One of the most effective ways to involve current employees in your onboarding process is by implementing a buddy system.
This entails assigning a new hire to a workplace buddy—someone who has been at the company for at least a year. The experienced employee can show the new hire around the office. They can also introduce them to other employees, show them where to find certains resources, and even point out the best latte spot when coming to work.
You can also apply this to a virtual onboarding process. Instead of touring the office, the workplace buddy can walk the new hire through a workplace Slack. They can schedule friendly coffee breaks over Zoom, encouraging attendees to bring their own brew.
In most cases, the seasoned employee will be asked to monitor the new hire’s progress for a specific period, most often once a week for the first month, then once or twice per month for another two months.
To get the most out of implementing a buddy system for your company, here are some things you should do up front:
1. Tell the workplace buddy about the new hire.
It’s good etiquette to tell the workplace buddy about the new hire ahead of time, so they won’t be caught off-guard. This gives them time to prepare their welcome, and contributes largely to making the new employee feel at home.
The announcement should clearly state the new employee’s role and what they’ll be doing at your company. Not only that, you should also encourage other employees within and outside the new hire’s department to welcome them.
2. Prepare a guide for the host.
It’s easy to feel lost when you’re not prepared to host a new hire. Questions like “What should I say to them?” or “What do they need to know?” will pop up in the host’s head.
Your HR personnel can prepare an employee guide document to assist the current employee or host with what they need to do during the period they’ll be working with the new hire.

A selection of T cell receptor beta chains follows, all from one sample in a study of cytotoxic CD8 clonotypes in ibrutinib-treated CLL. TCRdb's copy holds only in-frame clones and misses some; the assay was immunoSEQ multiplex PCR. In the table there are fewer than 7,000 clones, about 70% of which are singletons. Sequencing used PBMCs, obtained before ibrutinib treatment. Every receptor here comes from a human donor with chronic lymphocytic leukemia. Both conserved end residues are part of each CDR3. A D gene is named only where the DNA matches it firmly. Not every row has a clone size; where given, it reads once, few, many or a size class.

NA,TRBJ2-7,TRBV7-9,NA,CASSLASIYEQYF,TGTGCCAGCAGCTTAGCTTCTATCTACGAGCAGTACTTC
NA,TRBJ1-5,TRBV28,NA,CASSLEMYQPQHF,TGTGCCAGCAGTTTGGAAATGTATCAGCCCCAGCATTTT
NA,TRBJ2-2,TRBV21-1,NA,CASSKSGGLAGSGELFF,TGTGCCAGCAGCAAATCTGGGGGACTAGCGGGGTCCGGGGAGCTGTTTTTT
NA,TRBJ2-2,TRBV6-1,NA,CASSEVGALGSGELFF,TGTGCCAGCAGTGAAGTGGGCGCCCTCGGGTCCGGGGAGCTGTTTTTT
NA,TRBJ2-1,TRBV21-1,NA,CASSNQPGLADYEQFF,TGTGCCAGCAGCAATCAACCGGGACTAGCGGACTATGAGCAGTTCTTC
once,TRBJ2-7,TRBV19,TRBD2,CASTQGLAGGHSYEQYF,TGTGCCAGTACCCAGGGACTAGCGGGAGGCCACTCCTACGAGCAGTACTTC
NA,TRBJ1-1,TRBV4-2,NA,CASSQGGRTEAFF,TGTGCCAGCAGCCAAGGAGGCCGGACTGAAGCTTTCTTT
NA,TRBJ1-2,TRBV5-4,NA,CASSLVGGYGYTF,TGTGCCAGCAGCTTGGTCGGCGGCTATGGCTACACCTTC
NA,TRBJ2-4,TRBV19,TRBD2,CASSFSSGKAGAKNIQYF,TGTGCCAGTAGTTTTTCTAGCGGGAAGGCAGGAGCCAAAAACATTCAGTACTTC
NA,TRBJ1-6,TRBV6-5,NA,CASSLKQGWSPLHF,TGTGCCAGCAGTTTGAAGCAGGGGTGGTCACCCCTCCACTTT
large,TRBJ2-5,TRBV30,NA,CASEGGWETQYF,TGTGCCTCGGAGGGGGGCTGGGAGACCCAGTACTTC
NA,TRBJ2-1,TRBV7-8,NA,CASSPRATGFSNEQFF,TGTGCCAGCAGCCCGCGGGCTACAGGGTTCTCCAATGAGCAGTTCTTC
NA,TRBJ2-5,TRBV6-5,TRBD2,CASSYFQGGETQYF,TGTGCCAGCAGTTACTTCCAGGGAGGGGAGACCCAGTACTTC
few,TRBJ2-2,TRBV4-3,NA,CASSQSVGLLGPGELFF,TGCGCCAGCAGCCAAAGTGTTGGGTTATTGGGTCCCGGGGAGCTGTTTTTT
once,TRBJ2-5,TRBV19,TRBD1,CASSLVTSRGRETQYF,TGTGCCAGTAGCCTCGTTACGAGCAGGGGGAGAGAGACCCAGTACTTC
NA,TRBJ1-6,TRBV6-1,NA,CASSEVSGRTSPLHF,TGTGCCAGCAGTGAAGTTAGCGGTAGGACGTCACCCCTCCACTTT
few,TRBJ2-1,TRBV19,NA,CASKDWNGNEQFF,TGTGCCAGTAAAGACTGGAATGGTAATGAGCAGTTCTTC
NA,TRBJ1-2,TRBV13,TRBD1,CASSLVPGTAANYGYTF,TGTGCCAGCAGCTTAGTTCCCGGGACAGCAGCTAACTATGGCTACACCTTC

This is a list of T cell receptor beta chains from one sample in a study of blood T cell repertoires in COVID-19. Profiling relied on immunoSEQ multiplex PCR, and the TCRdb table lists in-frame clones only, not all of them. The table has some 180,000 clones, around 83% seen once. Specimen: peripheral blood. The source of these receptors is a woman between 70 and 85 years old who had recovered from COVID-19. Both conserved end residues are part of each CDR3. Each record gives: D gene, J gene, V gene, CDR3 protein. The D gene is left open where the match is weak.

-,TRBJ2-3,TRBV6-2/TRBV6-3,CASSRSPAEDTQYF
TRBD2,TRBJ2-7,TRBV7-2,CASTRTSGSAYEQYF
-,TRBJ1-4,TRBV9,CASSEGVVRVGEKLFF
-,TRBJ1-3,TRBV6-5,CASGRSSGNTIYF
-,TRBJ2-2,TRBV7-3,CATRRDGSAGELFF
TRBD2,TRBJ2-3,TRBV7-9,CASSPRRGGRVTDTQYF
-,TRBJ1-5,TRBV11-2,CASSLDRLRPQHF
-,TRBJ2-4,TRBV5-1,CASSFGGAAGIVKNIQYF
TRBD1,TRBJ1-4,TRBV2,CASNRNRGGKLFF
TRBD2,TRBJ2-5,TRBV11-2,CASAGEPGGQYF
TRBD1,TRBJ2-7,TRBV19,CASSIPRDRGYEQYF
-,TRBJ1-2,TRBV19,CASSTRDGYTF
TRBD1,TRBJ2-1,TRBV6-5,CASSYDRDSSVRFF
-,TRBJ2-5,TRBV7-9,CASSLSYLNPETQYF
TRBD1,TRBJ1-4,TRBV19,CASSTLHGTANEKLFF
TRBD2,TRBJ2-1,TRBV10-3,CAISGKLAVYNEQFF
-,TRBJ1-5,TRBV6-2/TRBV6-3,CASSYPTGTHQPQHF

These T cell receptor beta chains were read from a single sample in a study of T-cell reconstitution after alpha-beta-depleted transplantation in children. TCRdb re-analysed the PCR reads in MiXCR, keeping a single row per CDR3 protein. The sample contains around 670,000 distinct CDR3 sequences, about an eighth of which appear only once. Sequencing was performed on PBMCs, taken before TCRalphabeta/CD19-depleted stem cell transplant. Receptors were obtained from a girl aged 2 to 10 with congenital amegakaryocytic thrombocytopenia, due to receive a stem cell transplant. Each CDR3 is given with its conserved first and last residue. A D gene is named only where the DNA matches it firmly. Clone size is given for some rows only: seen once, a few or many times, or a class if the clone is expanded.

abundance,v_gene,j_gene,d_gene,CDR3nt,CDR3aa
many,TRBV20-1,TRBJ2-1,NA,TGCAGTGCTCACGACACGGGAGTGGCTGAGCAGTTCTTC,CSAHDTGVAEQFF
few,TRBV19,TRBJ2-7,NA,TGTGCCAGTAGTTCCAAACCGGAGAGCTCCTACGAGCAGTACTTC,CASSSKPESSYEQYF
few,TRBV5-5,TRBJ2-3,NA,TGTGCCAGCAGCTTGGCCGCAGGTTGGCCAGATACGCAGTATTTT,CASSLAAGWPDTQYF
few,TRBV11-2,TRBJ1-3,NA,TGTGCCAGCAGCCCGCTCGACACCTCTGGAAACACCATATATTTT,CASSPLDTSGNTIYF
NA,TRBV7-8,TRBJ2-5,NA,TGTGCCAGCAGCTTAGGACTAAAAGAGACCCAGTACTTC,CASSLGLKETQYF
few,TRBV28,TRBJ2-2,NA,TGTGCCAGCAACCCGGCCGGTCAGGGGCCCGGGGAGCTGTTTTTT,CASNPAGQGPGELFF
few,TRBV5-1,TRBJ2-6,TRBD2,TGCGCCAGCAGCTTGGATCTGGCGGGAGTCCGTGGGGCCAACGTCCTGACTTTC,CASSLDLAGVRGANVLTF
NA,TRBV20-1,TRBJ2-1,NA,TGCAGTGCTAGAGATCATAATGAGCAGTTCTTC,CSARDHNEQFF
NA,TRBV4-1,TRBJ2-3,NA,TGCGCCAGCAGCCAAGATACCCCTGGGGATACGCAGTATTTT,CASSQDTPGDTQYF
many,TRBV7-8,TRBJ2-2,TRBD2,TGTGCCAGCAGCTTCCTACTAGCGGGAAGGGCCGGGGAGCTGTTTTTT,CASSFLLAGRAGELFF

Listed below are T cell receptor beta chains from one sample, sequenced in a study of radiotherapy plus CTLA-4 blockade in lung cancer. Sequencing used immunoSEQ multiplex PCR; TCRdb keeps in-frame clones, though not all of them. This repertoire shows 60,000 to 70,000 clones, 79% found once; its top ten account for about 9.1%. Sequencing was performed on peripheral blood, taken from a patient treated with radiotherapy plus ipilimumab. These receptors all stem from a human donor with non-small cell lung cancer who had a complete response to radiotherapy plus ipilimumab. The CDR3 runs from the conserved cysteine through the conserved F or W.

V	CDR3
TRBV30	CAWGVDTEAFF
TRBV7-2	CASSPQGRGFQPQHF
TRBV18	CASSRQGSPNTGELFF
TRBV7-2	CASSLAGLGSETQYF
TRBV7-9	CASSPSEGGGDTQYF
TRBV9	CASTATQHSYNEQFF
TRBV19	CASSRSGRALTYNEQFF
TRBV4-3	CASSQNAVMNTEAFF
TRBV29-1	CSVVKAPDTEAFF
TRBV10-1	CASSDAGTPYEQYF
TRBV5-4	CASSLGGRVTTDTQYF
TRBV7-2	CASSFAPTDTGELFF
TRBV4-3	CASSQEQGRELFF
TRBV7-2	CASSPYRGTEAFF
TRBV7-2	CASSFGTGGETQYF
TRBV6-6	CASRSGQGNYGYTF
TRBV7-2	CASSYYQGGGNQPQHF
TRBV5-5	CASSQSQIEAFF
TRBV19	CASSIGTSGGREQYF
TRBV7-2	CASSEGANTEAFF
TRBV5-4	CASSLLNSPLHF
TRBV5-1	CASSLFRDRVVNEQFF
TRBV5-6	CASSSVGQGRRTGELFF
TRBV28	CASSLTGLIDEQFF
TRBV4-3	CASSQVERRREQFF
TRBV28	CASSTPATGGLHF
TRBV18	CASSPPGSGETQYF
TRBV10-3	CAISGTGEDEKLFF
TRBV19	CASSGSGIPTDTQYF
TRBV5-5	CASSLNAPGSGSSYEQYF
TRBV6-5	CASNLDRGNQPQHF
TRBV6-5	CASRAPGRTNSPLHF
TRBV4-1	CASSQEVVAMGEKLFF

For instance, The Predictive Index starts its onboarding process as soon as the new hire signs an offer letter. People Operations will create an onboarding Asana board, complete with all relative company information. Then the manager adds more tasks to that board related to the team and role.
These resources help the host be more efficient in guiding the new hire.
3. Introduce the new hire to key staff.
Allow the new hire to meet with key people and departments on their first day. This lets the new hire understand how the company works and the overall impact of their work and role.
If you can’t get to everyone right away, you can list some current employees the new hire should schedule time to meet with in the coming days.
4. Create enough time for training.
Depending on the role, the new employee should focus on training in the first week. Having a training plan will make this process seamless and ensure their time is spent well.
The assigned host or buddy will help the new hire learn on the job by providing guidance and answering their questions. The training should cover the company rules, processes, procedures, and expectations.
5. Measure the host and new hire’s performance.
Commit to a month’s worth of check-ins with both parties. This will help the host strengthen their knowledge of the company’s onboarding process from the new hire’s perspective.
It will also help you measure the current employee’s performance and ascertain if they’re a good candidate for future onboarding.
Set up your onboarding process for success.
Every successful onboarding process is a product of the time and effort invested into them.
Those first few weeks will play a critical role in the long-term success of the new hire. So it’s imperative that you involve a current employee early on, and lower the barrier to that success.